Liz Truss has much on her plate, but making sure already bloated corporations are not permitted to eliminate cash payments would be a wise move.
Nobody doubts he faces tough choices. But Bailey should focus on monetary stability, not political posturing.
In the first of a new mini-series evaluating the EEA, the author of ‘Norway then Canada’ argues the route has been wrongly neglected.
Whatever the particular virtue of pennies, an all-electronic economy would have serious implications for both security and freedom.
The Treasury should be saved from itself by bringing the Party Chairman in to scrutinise the Autumn Budget before it is finalised.
We retain a strong underlying negotiation position, due to the fact the EU desires our custom and our money. A free trade agreement should be perfectly feasible.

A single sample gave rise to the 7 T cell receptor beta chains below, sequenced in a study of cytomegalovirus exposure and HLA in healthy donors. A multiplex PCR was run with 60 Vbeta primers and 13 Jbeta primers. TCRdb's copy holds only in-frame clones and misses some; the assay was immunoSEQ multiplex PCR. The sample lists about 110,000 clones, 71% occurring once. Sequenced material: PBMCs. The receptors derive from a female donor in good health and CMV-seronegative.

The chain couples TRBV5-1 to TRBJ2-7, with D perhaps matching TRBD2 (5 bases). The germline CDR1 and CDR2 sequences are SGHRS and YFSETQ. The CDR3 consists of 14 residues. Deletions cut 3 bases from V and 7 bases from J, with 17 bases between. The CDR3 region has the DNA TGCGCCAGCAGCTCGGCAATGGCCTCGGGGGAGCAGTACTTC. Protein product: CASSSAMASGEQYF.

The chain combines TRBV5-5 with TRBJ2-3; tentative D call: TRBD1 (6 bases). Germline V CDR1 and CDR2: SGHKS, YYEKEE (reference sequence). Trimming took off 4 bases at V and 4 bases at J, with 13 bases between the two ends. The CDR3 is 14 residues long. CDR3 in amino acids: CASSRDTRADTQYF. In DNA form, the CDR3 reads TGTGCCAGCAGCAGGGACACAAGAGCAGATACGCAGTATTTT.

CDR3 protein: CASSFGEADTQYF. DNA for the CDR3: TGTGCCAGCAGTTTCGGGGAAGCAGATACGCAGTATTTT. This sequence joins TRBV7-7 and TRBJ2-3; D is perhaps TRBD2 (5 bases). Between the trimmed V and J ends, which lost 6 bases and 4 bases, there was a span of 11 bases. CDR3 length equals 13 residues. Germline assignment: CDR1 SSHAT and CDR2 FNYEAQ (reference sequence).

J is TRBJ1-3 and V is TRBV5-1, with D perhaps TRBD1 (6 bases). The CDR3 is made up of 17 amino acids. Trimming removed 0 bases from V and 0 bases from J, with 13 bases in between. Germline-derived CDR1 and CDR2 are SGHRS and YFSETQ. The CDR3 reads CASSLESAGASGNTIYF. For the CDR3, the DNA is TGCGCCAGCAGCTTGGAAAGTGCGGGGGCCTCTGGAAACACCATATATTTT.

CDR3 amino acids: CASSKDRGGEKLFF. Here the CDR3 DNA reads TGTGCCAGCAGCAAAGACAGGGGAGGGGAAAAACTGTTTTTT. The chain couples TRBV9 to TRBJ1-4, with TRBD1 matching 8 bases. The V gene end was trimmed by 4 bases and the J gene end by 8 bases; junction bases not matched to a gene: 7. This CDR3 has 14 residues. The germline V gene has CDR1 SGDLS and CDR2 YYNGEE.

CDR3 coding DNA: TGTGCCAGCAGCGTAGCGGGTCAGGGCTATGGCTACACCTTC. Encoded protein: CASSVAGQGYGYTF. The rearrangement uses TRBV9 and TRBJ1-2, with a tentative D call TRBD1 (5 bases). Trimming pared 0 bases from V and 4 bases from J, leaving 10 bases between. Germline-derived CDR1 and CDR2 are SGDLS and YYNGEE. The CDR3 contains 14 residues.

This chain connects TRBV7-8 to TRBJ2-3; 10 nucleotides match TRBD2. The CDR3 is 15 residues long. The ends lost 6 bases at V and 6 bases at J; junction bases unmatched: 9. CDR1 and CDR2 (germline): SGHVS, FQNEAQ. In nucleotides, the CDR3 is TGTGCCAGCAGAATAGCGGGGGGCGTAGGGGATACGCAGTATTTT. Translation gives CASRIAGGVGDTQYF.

This government has identified problems and is working on the solutions that will make a real difference to everyone saving for their retirement.
The referendum must be honoured, and we must leave the EU. That shouldn’t mean giving away a fortune for the privilege.
Doing so would reduce crime, improve tax revenues and boost productivity.
The Tory campaign was outgunned by a broad alliance of officially non-partisan groups. But are they all truly independent? And where is their money coming from?
The EU’s draft document suggests broad agreement on most of what we want. And the three bones of contention are surmountable.
New technology makes it easier than ever to take personal control of your money. This opens up new opportunities, but also serious risks.
We have no good reason to believe that the state is any better at centrally planning a currency that it is at planning the economy.
In the last parliament, our payments to Brussels were more than twice the total savings made through austerity.
It’s the debt-to-GDP ratio that counts when it comes to assessments of national solvency